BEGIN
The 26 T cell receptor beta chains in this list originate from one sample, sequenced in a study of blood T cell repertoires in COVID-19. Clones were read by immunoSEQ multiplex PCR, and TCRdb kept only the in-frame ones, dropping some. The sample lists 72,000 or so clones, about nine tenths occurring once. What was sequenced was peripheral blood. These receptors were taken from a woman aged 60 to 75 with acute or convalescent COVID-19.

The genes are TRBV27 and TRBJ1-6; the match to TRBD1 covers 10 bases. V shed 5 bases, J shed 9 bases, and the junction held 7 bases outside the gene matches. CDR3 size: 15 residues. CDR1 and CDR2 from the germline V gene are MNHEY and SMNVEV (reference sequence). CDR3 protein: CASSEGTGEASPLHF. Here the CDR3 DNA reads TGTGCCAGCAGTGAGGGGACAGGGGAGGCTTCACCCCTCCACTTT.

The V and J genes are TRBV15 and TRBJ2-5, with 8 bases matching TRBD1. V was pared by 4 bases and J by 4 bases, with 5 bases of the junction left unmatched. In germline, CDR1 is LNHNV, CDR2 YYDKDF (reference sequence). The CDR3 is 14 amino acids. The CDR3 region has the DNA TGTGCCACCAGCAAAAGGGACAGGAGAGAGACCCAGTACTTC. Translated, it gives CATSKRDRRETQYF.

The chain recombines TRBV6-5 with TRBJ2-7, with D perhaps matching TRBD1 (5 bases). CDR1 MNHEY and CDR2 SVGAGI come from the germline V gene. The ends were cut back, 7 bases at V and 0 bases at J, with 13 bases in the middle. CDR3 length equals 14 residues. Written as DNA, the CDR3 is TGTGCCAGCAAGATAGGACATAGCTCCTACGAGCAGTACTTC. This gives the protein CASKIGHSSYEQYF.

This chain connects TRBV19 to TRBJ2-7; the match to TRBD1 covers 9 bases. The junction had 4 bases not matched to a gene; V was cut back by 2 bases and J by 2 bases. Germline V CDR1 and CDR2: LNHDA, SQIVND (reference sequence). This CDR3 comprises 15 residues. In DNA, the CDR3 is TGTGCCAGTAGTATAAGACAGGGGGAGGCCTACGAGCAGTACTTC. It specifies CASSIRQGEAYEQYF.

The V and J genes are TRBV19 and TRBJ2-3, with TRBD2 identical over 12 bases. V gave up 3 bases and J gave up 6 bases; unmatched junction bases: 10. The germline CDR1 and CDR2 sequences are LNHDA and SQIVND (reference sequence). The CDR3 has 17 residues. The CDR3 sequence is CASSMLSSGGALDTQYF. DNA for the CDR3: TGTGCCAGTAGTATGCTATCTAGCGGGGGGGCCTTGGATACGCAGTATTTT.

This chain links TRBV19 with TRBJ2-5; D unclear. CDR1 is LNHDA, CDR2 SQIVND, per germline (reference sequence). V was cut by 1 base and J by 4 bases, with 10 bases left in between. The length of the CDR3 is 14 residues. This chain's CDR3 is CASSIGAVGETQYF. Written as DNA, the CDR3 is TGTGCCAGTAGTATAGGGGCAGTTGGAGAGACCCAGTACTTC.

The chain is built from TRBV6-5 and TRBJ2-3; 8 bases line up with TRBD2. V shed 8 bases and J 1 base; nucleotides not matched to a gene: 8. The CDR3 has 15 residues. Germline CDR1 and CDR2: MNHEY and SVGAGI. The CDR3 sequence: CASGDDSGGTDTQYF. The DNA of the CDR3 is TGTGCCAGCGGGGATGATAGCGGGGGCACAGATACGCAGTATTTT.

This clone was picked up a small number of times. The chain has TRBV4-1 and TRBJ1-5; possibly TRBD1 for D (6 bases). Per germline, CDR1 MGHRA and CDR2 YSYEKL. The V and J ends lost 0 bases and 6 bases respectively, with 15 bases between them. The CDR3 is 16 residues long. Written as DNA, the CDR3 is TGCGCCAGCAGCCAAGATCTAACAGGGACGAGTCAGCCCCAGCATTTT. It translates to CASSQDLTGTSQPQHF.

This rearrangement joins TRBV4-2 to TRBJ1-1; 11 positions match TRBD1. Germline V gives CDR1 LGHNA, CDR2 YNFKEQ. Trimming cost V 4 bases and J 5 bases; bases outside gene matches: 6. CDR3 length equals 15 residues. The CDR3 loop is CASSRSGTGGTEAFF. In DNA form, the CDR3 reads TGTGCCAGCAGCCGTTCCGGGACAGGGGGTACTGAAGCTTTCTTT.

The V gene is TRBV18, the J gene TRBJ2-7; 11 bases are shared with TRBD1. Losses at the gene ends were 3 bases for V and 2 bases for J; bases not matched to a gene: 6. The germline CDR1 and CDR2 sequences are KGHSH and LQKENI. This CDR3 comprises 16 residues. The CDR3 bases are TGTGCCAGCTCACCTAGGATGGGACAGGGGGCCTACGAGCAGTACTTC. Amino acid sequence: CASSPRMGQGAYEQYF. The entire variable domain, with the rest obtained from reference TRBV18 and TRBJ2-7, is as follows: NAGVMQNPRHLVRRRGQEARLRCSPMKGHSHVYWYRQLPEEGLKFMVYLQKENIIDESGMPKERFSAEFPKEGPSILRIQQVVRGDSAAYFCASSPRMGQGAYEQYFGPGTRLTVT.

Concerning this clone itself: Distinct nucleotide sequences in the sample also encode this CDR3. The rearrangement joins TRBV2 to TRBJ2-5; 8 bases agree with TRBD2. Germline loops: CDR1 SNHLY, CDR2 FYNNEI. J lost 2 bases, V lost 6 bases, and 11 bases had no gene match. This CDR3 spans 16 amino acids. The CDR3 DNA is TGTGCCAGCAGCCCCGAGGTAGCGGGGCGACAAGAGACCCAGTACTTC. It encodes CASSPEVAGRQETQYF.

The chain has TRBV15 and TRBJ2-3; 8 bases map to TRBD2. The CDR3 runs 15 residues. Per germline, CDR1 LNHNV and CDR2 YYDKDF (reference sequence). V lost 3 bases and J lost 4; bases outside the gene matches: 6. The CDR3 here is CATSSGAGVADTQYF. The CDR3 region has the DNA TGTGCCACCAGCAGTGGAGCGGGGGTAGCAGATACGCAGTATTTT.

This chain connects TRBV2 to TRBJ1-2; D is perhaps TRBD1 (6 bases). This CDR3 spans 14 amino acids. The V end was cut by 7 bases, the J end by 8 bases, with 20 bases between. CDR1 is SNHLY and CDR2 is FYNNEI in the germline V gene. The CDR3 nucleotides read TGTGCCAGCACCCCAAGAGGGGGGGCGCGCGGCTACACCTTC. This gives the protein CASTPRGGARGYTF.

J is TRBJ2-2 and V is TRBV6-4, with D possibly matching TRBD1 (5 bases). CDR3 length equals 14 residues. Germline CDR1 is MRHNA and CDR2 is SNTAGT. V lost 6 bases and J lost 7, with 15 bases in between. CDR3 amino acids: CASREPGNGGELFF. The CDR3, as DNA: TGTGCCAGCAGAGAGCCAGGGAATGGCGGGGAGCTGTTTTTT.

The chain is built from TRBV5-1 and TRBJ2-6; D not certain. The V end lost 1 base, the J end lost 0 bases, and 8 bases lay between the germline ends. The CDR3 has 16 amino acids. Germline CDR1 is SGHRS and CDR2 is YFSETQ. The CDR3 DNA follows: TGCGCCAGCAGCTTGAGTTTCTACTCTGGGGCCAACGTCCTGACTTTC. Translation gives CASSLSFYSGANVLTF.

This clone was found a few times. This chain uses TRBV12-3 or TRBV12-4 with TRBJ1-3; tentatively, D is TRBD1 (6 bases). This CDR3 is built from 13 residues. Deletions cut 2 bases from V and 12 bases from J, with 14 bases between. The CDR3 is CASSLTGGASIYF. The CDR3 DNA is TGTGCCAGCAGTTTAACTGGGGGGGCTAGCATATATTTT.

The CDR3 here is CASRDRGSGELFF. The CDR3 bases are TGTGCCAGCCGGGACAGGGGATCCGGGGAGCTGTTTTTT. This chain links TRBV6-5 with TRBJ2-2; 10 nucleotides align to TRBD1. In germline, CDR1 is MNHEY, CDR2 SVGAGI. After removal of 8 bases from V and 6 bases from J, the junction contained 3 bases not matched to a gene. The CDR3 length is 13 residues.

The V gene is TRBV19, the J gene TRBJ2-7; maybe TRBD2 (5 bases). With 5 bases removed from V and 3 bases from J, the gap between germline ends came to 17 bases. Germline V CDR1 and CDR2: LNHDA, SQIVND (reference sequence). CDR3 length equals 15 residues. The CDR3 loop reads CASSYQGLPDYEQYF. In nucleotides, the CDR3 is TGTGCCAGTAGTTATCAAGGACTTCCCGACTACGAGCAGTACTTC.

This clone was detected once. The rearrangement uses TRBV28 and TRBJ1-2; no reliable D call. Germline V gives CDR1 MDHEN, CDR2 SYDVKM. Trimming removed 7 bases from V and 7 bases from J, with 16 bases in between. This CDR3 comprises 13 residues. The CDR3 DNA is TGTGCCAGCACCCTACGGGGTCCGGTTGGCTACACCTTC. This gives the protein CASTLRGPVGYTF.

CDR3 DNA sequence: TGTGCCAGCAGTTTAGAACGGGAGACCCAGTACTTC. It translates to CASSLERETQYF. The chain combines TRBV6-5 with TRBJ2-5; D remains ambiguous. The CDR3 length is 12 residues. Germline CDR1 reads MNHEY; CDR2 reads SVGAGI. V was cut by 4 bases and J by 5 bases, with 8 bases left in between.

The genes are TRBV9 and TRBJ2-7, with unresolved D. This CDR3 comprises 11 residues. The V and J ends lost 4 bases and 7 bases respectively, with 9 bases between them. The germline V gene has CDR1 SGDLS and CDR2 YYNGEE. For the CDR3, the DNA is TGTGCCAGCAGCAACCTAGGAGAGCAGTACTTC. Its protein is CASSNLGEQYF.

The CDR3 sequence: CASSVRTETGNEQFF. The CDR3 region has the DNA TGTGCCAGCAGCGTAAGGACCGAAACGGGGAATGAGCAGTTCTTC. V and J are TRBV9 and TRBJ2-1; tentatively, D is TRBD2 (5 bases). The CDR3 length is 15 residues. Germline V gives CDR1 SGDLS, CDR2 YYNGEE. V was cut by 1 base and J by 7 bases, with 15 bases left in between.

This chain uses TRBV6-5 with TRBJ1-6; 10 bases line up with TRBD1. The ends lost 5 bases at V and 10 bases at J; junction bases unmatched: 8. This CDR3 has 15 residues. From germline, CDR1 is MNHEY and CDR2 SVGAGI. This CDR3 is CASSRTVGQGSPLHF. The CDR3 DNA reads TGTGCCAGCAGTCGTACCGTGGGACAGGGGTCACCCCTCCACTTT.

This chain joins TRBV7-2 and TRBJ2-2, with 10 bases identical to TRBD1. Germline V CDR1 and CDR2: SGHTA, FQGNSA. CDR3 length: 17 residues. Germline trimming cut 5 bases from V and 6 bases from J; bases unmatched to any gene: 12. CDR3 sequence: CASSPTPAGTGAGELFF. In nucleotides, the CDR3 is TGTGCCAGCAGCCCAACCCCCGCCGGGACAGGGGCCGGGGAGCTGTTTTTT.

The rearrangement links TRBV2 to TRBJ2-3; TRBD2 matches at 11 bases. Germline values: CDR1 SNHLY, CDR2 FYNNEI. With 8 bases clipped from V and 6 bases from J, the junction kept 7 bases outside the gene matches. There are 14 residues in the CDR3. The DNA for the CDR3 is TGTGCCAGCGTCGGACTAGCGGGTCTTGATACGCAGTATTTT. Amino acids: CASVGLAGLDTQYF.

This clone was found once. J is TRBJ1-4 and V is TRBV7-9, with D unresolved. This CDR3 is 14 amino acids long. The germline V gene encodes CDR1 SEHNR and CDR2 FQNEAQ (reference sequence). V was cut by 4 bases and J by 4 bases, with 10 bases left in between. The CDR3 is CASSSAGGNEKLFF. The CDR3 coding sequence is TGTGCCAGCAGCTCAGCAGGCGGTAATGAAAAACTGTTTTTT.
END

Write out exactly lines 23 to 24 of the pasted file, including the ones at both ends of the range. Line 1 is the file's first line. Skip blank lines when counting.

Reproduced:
The CDR3 sequence: CASSVRTETGNEQFF. The CDR3 region has the DNA TGTGCCAGCAGCGTAAGGACCGAAACGGGGAATGAGCAGTTCTTC. V and J are TRBV9 and TRBJ2-1; tentatively, D is TRBD2 (5 bases). The CDR3 length is 15 residues. Germline V gives CDR1 SGDLS, CDR2 YYNGEE. V was cut by 1 base and J by 7 bases, with 15 bases left in between.

This chain uses TRBV6-5 with TRBJ1-6; 10 bases line up with TRBD1. The ends lost 5 bases at V and 10 bases at J; junction bases unmatched: 8. This CDR3 has 15 residues. From germline, CDR1 is MNHEY and CDR2 SVGAGI. This CDR3 is CASSRTVGQGSPLHF. The CDR3 DNA reads TGTGCCAGCAGTCGTACCGTGGGACAGGGGTCACCCCTCCACTTT.